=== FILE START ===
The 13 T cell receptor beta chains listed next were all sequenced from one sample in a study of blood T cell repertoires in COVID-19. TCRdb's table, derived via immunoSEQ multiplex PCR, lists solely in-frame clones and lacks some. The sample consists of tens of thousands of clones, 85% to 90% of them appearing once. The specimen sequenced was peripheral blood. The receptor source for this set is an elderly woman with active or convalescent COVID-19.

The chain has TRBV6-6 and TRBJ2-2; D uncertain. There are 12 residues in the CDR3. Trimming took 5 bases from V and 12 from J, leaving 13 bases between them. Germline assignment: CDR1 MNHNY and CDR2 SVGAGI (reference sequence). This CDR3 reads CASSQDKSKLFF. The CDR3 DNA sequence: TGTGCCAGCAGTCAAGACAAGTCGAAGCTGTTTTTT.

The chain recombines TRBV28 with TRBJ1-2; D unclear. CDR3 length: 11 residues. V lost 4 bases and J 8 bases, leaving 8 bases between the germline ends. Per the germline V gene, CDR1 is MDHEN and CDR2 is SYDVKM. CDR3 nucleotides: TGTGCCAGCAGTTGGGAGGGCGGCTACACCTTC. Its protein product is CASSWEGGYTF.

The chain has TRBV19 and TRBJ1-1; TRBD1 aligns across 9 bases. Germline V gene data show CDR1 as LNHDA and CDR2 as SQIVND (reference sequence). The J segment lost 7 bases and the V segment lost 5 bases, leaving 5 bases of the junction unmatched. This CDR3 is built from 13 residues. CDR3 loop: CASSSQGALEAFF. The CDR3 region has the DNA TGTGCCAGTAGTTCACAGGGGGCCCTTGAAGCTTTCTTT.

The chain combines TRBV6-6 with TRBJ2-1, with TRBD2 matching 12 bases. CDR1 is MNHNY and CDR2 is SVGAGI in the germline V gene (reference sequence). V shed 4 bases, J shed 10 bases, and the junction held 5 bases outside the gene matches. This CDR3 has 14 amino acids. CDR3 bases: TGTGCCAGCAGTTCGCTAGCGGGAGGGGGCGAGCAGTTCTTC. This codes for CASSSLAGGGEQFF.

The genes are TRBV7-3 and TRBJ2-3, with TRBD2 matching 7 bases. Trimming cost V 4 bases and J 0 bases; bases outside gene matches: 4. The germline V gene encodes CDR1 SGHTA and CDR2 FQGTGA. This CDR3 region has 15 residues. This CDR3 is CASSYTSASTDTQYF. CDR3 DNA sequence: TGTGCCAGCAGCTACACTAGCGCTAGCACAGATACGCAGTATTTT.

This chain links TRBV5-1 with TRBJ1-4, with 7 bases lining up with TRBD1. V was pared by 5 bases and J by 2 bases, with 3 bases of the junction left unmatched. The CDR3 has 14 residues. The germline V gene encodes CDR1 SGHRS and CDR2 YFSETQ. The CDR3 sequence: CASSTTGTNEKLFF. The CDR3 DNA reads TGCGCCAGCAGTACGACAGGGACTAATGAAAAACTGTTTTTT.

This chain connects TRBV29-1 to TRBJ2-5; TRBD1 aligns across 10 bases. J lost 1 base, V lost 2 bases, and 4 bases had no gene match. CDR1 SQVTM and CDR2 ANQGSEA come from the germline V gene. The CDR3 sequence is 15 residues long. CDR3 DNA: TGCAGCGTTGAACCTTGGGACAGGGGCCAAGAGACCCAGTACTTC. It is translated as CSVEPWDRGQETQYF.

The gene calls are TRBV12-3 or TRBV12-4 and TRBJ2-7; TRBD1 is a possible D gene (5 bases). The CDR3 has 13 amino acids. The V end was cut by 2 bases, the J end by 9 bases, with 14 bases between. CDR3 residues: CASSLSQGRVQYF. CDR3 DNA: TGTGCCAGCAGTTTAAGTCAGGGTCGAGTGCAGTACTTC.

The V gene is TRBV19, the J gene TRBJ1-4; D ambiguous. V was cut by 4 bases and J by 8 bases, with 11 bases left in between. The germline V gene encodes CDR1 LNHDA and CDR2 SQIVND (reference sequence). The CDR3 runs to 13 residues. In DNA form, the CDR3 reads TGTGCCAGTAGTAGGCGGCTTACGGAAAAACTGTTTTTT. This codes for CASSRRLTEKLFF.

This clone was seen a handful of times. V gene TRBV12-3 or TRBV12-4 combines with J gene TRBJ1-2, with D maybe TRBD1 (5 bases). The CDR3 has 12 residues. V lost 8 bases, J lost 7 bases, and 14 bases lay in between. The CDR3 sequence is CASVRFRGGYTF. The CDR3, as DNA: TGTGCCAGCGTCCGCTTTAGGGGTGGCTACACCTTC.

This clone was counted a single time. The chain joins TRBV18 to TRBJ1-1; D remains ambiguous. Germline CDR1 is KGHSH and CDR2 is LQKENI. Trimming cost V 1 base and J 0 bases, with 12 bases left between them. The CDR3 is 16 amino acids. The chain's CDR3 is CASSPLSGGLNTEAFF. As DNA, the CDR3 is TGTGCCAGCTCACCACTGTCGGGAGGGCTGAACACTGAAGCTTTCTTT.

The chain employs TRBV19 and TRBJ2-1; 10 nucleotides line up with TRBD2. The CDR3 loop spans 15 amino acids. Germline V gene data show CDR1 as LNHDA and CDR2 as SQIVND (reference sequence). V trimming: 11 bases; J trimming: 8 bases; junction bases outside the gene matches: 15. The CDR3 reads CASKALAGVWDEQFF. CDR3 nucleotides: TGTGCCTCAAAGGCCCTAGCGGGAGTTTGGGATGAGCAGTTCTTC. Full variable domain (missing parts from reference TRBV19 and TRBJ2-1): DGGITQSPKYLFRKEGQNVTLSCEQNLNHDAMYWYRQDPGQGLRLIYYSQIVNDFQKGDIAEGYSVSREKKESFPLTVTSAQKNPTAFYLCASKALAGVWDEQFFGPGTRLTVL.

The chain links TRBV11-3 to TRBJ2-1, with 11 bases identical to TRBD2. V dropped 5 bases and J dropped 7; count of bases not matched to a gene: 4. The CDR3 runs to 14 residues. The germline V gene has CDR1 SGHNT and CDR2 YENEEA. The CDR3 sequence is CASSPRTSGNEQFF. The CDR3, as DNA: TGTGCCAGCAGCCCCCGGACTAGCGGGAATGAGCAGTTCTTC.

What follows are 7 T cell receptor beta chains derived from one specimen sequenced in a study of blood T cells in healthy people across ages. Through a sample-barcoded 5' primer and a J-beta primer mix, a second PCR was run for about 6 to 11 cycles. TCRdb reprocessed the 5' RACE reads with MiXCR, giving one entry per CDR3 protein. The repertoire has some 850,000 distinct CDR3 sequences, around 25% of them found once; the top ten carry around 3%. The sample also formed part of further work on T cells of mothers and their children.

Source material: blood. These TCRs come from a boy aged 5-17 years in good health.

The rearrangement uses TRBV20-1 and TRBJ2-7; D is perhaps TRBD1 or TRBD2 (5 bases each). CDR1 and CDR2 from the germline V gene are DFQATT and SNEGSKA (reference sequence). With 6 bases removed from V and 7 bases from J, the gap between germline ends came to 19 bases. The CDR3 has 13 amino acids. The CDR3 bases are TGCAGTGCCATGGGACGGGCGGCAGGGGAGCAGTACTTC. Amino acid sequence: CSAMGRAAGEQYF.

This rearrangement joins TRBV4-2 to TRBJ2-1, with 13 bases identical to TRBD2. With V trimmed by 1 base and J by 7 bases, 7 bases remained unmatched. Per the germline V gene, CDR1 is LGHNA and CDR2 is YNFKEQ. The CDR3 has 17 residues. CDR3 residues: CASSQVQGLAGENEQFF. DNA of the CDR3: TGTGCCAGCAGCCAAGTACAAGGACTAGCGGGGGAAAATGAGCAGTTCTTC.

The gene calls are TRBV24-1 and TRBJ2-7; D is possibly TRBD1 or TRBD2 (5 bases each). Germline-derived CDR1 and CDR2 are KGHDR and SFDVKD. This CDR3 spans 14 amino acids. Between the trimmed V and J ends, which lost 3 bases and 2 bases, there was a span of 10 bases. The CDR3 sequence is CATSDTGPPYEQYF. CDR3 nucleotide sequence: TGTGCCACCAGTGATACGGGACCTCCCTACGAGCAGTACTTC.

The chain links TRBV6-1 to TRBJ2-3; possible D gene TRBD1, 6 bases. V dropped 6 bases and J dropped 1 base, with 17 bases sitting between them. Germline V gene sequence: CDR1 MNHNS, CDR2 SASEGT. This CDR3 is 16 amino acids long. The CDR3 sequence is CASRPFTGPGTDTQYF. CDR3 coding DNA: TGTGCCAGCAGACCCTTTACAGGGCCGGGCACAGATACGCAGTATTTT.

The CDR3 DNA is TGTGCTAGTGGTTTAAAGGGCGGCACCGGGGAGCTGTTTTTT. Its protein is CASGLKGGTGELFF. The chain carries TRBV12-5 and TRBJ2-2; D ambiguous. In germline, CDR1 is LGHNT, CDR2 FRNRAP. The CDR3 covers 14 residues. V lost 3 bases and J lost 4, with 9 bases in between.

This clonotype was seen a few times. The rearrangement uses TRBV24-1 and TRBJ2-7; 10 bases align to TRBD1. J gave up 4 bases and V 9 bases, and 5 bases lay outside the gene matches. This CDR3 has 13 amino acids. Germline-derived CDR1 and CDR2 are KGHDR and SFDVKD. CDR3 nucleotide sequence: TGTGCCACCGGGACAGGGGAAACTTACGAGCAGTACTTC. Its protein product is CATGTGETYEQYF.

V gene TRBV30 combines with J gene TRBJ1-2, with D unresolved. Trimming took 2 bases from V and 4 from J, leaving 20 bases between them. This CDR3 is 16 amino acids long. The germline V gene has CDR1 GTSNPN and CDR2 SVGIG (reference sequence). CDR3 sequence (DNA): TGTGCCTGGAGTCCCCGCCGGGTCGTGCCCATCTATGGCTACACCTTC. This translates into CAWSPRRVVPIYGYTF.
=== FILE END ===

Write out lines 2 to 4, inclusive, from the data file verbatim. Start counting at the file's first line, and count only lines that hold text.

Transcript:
The chain has TRBV6-6 and TRBJ2-2; D uncertain. There are 12 residues in the CDR3. Trimming took 5 bases from V and 12 from J, leaving 13 bases between them. Germline assignment: CDR1 MNHNY and CDR2 SVGAGI (reference sequence). This CDR3 reads CASSQDKSKLFF. The CDR3 DNA sequence: TGTGCCAGCAGTCAAGACAAGTCGAAGCTGTTTTTT.

The chain recombines TRBV28 with TRBJ1-2; D unclear. CDR3 length: 11 residues. V lost 4 bases and J 8 bases, leaving 8 bases between the germline ends. Per the germline V gene, CDR1 is MDHEN and CDR2 is SYDVKM. CDR3 nucleotides: TGTGCCAGCAGTTGGGAGGGCGGCTACACCTTC. Its protein product is CASSWEGGYTF.

The chain has TRBV19 and TRBJ1-1; TRBD1 aligns across 9 bases. Germline V gene data show CDR1 as LNHDA and CDR2 as SQIVND (reference sequence). The J segment lost 7 bases and the V segment lost 5 bases, leaving 5 bases of the junction unmatched. This CDR3 is built from 13 residues. CDR3 loop: CASSSQGALEAFF. The CDR3 region has the DNA TGTGCCAGTAGTTCACAGGGGGCCCTTGAAGCTTTCTTT.